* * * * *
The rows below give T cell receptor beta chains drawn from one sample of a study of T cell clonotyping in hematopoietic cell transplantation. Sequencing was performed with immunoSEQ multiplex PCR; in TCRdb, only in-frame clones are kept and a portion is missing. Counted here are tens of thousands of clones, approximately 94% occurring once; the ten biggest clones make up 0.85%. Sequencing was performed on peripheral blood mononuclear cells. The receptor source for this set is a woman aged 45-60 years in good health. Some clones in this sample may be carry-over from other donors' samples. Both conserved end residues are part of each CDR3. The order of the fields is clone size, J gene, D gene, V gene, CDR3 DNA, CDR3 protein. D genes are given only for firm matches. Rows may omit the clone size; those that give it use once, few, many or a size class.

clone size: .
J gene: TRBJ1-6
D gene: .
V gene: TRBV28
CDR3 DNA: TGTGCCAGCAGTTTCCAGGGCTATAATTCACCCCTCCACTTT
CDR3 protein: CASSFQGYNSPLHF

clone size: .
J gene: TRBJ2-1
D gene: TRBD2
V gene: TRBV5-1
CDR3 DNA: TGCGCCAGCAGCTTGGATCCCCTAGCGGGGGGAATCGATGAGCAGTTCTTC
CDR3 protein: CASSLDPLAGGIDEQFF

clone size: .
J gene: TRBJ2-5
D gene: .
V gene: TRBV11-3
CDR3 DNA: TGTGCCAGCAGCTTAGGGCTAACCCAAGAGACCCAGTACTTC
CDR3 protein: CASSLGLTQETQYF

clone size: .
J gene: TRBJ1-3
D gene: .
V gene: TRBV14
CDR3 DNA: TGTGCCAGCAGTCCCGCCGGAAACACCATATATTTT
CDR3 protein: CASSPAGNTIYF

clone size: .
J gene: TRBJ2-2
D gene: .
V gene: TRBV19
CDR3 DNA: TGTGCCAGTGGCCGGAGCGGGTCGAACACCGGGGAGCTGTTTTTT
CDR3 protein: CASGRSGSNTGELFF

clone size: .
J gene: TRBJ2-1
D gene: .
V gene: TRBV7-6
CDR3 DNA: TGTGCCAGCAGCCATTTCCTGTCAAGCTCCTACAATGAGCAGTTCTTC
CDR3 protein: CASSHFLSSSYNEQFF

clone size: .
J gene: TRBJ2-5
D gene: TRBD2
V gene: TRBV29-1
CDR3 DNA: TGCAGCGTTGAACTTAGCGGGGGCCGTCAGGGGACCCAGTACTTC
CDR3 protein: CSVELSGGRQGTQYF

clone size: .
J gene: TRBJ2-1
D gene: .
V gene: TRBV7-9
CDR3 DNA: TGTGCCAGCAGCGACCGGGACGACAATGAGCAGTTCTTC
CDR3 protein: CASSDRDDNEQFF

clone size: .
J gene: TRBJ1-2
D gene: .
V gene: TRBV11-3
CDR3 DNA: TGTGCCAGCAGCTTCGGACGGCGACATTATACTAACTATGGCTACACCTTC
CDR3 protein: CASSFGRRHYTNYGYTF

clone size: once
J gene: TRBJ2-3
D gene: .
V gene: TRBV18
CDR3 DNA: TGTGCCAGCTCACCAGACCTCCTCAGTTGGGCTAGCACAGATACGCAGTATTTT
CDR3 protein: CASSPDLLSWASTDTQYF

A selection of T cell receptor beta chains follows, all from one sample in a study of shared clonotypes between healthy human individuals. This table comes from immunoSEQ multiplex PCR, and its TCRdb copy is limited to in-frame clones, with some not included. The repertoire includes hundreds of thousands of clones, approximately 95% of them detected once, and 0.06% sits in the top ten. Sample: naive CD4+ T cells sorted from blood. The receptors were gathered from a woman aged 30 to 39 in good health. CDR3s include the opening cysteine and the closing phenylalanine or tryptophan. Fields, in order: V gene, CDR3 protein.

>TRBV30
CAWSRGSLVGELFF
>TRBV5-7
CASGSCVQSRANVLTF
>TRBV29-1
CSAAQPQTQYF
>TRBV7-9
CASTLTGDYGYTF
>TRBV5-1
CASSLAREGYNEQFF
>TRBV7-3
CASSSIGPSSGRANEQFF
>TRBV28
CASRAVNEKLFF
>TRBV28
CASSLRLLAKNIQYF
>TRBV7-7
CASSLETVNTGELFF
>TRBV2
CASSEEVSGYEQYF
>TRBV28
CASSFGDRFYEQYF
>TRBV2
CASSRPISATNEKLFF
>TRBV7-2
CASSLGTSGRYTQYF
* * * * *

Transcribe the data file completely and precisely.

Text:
The rows below give T cell receptor beta chains drawn from one sample of a study of T cell clonotyping in hematopoietic cell transplantation. Sequencing was performed with immunoSEQ multiplex PCR; in TCRdb, only in-frame clones are kept and a portion is missing. Counted here are tens of thousands of clones, approximately 94% occurring once; the ten biggest clones make up 0.85%. Sequencing was performed on peripheral blood mononuclear cells. The receptor source for this set is a woman aged 45-60 years in good health. Some clones in this sample may be carry-over from other donors' samples. Both conserved end residues are part of each CDR3. The order of the fields is clone size, J gene, D gene, V gene, CDR3 DNA, CDR3 protein. D genes are given only for firm matches. Rows may omit the clone size; those that give it use once, few, many or a size class.

clone size: .
J gene: TRBJ1-6
D gene: .
V gene: TRBV28
CDR3 DNA: TGTGCCAGCAGTTTCCAGGGCTATAATTCACCCCTCCACTTT
CDR3 protein: CASSFQGYNSPLHF

clone size: .
J gene: TRBJ2-1
D gene: TRBD2
V gene: TRBV5-1
CDR3 DNA: TGCGCCAGCAGCTTGGATCCCCTAGCGGGGGGAATCGATGAGCAGTTCTTC
CDR3 protein: CASSLDPLAGGIDEQFF

clone size: .
J gene: TRBJ2-5
D gene: .
V gene: TRBV11-3
CDR3 DNA: TGTGCCAGCAGCTTAGGGCTAACCCAAGAGACCCAGTACTTC
CDR3 protein: CASSLGLTQETQYF

clone size: .
J gene: TRBJ1-3
D gene: .
V gene: TRBV14
CDR3 DNA: TGTGCCAGCAGTCCCGCCGGAAACACCATATATTTT
CDR3 protein: CASSPAGNTIYF

clone size: .
J gene: TRBJ2-2
D gene: .
V gene: TRBV19
CDR3 DNA: TGTGCCAGTGGCCGGAGCGGGTCGAACACCGGGGAGCTGTTTTTT
CDR3 protein: CASGRSGSNTGELFF

clone size: .
J gene: TRBJ2-1
D gene: .
V gene: TRBV7-6
CDR3 DNA: TGTGCCAGCAGCCATTTCCTGTCAAGCTCCTACAATGAGCAGTTCTTC
CDR3 protein: CASSHFLSSSYNEQFF

clone size: .
J gene: TRBJ2-5
D gene: TRBD2
V gene: TRBV29-1
CDR3 DNA: TGCAGCGTTGAACTTAGCGGGGGCCGTCAGGGGACCCAGTACTTC
CDR3 protein: CSVELSGGRQGTQYF

clone size: .
J gene: TRBJ2-1
D gene: .
V gene: TRBV7-9
CDR3 DNA: TGTGCCAGCAGCGACCGGGACGACAATGAGCAGTTCTTC
CDR3 protein: CASSDRDDNEQFF

clone size: .
J gene: TRBJ1-2
D gene: .
V gene: TRBV11-3
CDR3 DNA: TGTGCCAGCAGCTTCGGACGGCGACATTATACTAACTATGGCTACACCTTC
CDR3 protein: CASSFGRRHYTNYGYTF

clone size: once
J gene: TRBJ2-3
D gene: .
V gene: TRBV18
CDR3 DNA: TGTGCCAGCTCACCAGACCTCCTCAGTTGGGCTAGCACAGATACGCAGTATTTT
CDR3 protein: CASSPDLLSWASTDTQYF

A selection of T cell receptor beta chains follows, all from one sample in a study of shared clonotypes between healthy human individuals. This table comes from immunoSEQ multiplex PCR, and its TCRdb copy is limited to in-frame clones, with some not included. The repertoire includes hundreds of thousands of clones, approximately 95% of them detected once, and 0.06% sits in the top ten. Sample: naive CD4+ T cells sorted from blood. The receptors were gathered from a woman aged 30 to 39 in good health. CDR3s include the opening cysteine and the closing phenylalanine or tryptophan. Fields, in order: V gene, CDR3 protein.

>TRBV30
CAWSRGSLVGELFF
>TRBV5-7
CASGSCVQSRANVLTF
>TRBV29-1
CSAAQPQTQYF
>TRBV7-9
CASTLTGDYGYTF
>TRBV5-1
CASSLAREGYNEQFF
>TRBV7-3
CASSSIGPSSGRANEQFF
>TRBV28
CASRAVNEKLFF
>TRBV28
CASSLRLLAKNIQYF
>TRBV7-7
CASSLETVNTGELFF
>TRBV2
CASSEEVSGYEQYF
>TRBV28
CASSFGDRFYEQYF
>TRBV2
CASSRPISATNEKLFF
>TRBV7-2
CASSLGTSGRYTQYF